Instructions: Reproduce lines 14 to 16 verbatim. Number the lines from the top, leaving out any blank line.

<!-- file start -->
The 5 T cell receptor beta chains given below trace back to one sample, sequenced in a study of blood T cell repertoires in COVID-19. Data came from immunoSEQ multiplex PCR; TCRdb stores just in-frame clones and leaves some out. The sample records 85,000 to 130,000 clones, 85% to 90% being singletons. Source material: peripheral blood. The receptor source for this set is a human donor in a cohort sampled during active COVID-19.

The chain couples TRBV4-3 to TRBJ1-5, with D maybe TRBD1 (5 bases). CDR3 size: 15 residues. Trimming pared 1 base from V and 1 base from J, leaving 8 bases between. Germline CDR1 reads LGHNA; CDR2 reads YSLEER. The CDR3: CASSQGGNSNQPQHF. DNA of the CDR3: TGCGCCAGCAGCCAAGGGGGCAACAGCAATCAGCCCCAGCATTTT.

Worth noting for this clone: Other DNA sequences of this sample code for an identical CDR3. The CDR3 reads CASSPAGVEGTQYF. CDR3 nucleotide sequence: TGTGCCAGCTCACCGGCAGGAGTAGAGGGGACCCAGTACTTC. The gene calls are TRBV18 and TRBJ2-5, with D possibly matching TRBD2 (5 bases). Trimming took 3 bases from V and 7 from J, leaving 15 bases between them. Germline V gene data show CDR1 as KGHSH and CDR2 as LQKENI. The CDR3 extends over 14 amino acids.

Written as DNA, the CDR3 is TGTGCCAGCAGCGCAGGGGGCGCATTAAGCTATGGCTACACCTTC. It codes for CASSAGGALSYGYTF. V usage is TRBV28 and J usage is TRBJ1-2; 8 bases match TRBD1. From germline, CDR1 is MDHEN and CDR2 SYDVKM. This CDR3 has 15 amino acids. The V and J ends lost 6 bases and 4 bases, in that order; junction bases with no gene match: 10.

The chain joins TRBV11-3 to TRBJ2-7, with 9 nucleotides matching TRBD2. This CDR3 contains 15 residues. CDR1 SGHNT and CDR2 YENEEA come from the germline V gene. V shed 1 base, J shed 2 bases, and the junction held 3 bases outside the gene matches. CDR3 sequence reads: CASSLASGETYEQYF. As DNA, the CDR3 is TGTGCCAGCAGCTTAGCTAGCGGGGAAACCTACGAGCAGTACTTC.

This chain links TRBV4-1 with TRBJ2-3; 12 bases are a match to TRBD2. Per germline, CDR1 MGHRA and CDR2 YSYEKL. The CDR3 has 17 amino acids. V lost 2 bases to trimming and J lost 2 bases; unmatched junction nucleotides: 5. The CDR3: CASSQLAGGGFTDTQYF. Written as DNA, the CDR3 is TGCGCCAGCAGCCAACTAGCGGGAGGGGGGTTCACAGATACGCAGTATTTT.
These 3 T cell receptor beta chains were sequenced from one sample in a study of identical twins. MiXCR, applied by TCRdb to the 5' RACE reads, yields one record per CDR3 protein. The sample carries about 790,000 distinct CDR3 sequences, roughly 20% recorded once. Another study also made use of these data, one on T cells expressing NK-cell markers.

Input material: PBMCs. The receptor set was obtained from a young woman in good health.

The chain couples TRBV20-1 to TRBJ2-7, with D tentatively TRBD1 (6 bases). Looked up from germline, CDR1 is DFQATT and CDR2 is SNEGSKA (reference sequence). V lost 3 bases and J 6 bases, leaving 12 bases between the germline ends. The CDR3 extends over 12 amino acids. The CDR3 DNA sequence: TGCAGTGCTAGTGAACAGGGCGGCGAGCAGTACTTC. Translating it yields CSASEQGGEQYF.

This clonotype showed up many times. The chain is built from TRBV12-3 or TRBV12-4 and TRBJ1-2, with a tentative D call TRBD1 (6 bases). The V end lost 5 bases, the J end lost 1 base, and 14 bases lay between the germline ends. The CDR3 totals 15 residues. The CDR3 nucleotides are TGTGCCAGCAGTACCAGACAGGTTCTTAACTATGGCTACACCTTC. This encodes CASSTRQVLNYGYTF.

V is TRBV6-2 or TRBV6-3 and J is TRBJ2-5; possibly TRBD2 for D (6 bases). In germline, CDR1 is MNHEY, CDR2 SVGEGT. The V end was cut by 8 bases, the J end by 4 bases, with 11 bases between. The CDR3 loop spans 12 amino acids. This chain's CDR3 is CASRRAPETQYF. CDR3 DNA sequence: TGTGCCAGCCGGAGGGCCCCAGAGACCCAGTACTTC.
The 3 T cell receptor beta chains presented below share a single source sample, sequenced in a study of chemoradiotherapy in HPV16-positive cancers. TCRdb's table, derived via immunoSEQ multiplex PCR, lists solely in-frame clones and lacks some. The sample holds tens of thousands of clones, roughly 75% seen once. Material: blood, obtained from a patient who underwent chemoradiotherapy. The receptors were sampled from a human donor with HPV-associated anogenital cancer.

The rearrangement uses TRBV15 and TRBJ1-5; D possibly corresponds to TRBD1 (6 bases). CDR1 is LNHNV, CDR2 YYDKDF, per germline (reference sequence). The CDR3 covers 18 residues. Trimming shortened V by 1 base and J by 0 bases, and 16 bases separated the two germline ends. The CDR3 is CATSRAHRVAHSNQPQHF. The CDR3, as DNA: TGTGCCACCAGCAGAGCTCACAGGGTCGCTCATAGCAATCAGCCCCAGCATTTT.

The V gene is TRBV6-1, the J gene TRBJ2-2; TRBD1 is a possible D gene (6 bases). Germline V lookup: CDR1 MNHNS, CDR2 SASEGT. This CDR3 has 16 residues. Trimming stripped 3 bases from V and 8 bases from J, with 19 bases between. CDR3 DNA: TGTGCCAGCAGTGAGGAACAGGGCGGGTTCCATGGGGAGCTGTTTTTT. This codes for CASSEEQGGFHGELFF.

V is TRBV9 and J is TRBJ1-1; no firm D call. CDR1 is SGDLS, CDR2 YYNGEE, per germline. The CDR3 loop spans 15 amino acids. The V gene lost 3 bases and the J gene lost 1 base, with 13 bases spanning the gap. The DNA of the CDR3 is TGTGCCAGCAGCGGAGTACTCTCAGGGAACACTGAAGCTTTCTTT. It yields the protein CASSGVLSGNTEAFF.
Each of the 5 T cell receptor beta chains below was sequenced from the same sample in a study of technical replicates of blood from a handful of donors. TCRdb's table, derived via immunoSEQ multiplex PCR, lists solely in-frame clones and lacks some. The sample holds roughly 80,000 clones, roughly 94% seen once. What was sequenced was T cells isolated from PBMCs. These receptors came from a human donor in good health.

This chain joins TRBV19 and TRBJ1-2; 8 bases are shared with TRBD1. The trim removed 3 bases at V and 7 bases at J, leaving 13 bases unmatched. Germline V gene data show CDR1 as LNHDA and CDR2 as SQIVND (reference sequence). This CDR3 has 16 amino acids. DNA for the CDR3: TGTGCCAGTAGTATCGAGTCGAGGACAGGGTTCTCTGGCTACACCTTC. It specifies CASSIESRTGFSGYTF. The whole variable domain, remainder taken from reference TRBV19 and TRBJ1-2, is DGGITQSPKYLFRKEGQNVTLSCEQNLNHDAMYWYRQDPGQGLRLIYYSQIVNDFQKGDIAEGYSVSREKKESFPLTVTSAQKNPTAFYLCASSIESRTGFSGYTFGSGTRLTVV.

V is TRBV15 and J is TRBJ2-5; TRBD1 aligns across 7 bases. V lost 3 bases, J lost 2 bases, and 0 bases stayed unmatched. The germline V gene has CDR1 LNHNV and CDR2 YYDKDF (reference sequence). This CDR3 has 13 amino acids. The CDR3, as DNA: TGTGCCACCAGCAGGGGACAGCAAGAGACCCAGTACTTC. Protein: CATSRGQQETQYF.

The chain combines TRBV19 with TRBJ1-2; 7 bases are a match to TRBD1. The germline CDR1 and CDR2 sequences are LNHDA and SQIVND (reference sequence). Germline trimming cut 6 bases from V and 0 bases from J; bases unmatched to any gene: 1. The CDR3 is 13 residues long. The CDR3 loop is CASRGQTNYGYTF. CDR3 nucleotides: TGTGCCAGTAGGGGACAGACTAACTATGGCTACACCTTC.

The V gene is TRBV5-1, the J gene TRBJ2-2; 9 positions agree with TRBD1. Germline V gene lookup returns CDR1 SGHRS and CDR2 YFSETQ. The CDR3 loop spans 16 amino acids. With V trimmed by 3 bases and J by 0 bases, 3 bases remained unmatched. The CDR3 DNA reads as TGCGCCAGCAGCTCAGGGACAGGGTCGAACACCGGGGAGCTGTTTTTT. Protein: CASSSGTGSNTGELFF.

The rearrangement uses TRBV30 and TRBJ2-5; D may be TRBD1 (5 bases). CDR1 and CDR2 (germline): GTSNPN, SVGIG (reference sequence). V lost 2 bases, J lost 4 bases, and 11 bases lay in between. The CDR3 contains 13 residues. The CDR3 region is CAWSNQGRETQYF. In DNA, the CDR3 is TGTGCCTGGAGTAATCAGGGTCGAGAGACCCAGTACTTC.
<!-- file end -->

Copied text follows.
The V gene is TRBV6-1, the J gene TRBJ2-2; TRBD1 is a possible D gene (6 bases). Germline V lookup: CDR1 MNHNS, CDR2 SASEGT. This CDR3 has 16 residues. Trimming stripped 3 bases from V and 8 bases from J, with 19 bases between. CDR3 DNA: TGTGCCAGCAGTGAGGAACAGGGCGGGTTCCATGGGGAGCTGTTTTTT. This codes for CASSEEQGGFHGELFF.

V is TRBV9 and J is TRBJ1-1; no firm D call. CDR1 is SGDLS, CDR2 YYNGEE, per germline. The CDR3 loop spans 15 amino acids. The V gene lost 3 bases and the J gene lost 1 base, with 13 bases spanning the gap. The DNA of the CDR3 is TGTGCCAGCAGCGGAGTACTCTCAGGGAACACTGAAGCTTTCTTT. It yields the protein CASSGVLSGNTEAFF.
Each of the 5 T cell receptor beta chains below was sequenced from the same sample in a study of technical replicates of blood from a handful of donors. TCRdb's table, derived via immunoSEQ multiplex PCR, lists solely in-frame clones and lacks some. The sample holds roughly 80,000 clones, roughly 94% seen once. What was sequenced was T cells isolated from PBMCs. These receptors came from a human donor in good health.